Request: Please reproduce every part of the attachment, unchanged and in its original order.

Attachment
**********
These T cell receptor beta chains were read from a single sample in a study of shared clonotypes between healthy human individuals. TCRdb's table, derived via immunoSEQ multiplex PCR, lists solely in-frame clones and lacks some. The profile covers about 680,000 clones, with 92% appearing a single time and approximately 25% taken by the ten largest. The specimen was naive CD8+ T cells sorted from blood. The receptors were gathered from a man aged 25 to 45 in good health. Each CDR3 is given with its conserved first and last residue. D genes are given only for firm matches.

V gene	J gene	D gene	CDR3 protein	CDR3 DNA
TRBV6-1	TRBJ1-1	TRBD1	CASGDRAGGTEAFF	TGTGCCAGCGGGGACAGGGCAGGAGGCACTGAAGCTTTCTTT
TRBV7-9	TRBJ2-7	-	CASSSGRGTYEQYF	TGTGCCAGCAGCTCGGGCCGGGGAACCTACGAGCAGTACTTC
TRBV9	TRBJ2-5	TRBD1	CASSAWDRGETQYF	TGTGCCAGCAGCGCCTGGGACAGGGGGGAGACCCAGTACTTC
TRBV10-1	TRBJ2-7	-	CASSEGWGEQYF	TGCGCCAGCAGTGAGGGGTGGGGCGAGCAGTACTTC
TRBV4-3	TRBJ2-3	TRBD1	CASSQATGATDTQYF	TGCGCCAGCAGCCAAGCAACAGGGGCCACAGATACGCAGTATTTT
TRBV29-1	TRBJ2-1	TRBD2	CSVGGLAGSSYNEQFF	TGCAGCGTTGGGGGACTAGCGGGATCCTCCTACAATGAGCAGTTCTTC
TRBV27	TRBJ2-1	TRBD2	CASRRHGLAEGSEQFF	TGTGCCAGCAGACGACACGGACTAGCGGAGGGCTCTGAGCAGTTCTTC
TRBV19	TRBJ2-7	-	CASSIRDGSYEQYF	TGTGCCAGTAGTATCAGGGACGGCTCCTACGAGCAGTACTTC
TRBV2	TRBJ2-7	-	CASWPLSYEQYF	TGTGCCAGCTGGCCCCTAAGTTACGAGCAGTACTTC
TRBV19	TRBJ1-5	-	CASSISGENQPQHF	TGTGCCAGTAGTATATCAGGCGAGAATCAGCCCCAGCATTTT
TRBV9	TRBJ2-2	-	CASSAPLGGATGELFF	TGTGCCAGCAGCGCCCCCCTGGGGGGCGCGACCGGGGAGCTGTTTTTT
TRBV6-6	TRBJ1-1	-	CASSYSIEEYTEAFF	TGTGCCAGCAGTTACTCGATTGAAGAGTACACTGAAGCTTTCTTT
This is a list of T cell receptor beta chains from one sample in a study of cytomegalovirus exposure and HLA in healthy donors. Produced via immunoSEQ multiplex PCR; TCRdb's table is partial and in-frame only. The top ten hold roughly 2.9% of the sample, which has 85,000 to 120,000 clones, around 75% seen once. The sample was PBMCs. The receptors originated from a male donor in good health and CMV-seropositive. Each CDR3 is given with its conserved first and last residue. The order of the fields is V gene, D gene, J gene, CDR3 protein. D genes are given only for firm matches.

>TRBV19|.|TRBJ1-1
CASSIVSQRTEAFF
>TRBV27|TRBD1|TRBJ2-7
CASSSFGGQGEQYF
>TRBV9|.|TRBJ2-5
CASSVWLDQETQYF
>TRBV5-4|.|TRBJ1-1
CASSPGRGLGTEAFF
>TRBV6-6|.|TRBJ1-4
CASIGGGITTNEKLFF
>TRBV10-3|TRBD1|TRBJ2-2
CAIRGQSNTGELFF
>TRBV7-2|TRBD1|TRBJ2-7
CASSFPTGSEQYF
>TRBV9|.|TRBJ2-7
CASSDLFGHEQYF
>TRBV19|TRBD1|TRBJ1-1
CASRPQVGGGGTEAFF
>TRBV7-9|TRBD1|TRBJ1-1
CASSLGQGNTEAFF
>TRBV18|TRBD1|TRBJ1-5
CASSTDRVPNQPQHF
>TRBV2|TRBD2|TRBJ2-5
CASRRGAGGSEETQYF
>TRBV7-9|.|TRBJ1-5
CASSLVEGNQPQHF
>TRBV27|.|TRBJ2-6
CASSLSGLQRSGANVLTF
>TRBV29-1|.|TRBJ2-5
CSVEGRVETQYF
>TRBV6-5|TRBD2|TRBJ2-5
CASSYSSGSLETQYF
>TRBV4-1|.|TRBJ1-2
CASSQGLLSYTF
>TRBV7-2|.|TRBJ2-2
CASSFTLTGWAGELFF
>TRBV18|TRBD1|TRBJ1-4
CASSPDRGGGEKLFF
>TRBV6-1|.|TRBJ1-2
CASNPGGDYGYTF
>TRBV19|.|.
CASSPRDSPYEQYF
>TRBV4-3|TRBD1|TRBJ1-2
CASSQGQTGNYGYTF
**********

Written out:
These T cell receptor beta chains were read from a single sample in a study of shared clonotypes between healthy human individuals. TCRdb's table, derived via immunoSEQ multiplex PCR, lists solely in-frame clones and lacks some. The profile covers about 680,000 clones, with 92% appearing a single time and approximately 25% taken by the ten largest. The specimen was naive CD8+ T cells sorted from blood. The receptors were gathered from a man aged 25 to 45 in good health. Each CDR3 is given with its conserved first and last residue. D genes are given only for firm matches.

V gene	J gene	D gene	CDR3 protein	CDR3 DNA
TRBV6-1	TRBJ1-1	TRBD1	CASGDRAGGTEAFF	TGTGCCAGCGGGGACAGGGCAGGAGGCACTGAAGCTTTCTTT
TRBV7-9	TRBJ2-7	-	CASSSGRGTYEQYF	TGTGCCAGCAGCTCGGGCCGGGGAACCTACGAGCAGTACTTC
TRBV9	TRBJ2-5	TRBD1	CASSAWDRGETQYF	TGTGCCAGCAGCGCCTGGGACAGGGGGGAGACCCAGTACTTC
TRBV10-1	TRBJ2-7	-	CASSEGWGEQYF	TGCGCCAGCAGTGAGGGGTGGGGCGAGCAGTACTTC
TRBV4-3	TRBJ2-3	TRBD1	CASSQATGATDTQYF	TGCGCCAGCAGCCAAGCAACAGGGGCCACAGATACGCAGTATTTT
TRBV29-1	TRBJ2-1	TRBD2	CSVGGLAGSSYNEQFF	TGCAGCGTTGGGGGACTAGCGGGATCCTCCTACAATGAGCAGTTCTTC
TRBV27	TRBJ2-1	TRBD2	CASRRHGLAEGSEQFF	TGTGCCAGCAGACGACACGGACTAGCGGAGGGCTCTGAGCAGTTCTTC
TRBV19	TRBJ2-7	-	CASSIRDGSYEQYF	TGTGCCAGTAGTATCAGGGACGGCTCCTACGAGCAGTACTTC
TRBV2	TRBJ2-7	-	CASWPLSYEQYF	TGTGCCAGCTGGCCCCTAAGTTACGAGCAGTACTTC
TRBV19	TRBJ1-5	-	CASSISGENQPQHF	TGTGCCAGTAGTATATCAGGCGAGAATCAGCCCCAGCATTTT
TRBV9	TRBJ2-2	-	CASSAPLGGATGELFF	TGTGCCAGCAGCGCCCCCCTGGGGGGCGCGACCGGGGAGCTGTTTTTT
TRBV6-6	TRBJ1-1	-	CASSYSIEEYTEAFF	TGTGCCAGCAGTTACTCGATTGAAGAGTACACTGAAGCTTTCTTT
This is a list of T cell receptor beta chains from one sample in a study of cytomegalovirus exposure and HLA in healthy donors. Produced via immunoSEQ multiplex PCR; TCRdb's table is partial and in-frame only. The top ten hold roughly 2.9% of the sample, which has 85,000 to 120,000 clones, around 75% seen once. The sample was PBMCs. The receptors originated from a male donor in good health and CMV-seropositive. Each CDR3 is given with its conserved first and last residue. The order of the fields is V gene, D gene, J gene, CDR3 protein. D genes are given only for firm matches.

>TRBV19|.|TRBJ1-1
CASSIVSQRTEAFF
>TRBV27|TRBD1|TRBJ2-7
CASSSFGGQGEQYF
>TRBV9|.|TRBJ2-5
CASSVWLDQETQYF
>TRBV5-4|.|TRBJ1-1
CASSPGRGLGTEAFF
>TRBV6-6|.|TRBJ1-4
CASIGGGITTNEKLFF
>TRBV10-3|TRBD1|TRBJ2-2
CAIRGQSNTGELFF
>TRBV7-2|TRBD1|TRBJ2-7
CASSFPTGSEQYF
>TRBV9|.|TRBJ2-7
CASSDLFGHEQYF
>TRBV19|TRBD1|TRBJ1-1
CASRPQVGGGGTEAFF
>TRBV7-9|TRBD1|TRBJ1-1
CASSLGQGNTEAFF
>TRBV18|TRBD1|TRBJ1-5
CASSTDRVPNQPQHF
>TRBV2|TRBD2|TRBJ2-5
CASRRGAGGSEETQYF
>TRBV7-9|.|TRBJ1-5
CASSLVEGNQPQHF
>TRBV27|.|TRBJ2-6
CASSLSGLQRSGANVLTF
>TRBV29-1|.|TRBJ2-5
CSVEGRVETQYF
>TRBV6-5|TRBD2|TRBJ2-5
CASSYSSGSLETQYF
>TRBV4-1|.|TRBJ1-2
CASSQGLLSYTF
>TRBV7-2|.|TRBJ2-2
CASSFTLTGWAGELFF
>TRBV18|TRBD1|TRBJ1-4
CASSPDRGGGEKLFF
>TRBV6-1|.|TRBJ1-2
CASNPGGDYGYTF
>TRBV19|.|.
CASSPRDSPYEQYF
>TRBV4-3|TRBD1|TRBJ1-2
CASSQGQTGNYGYTF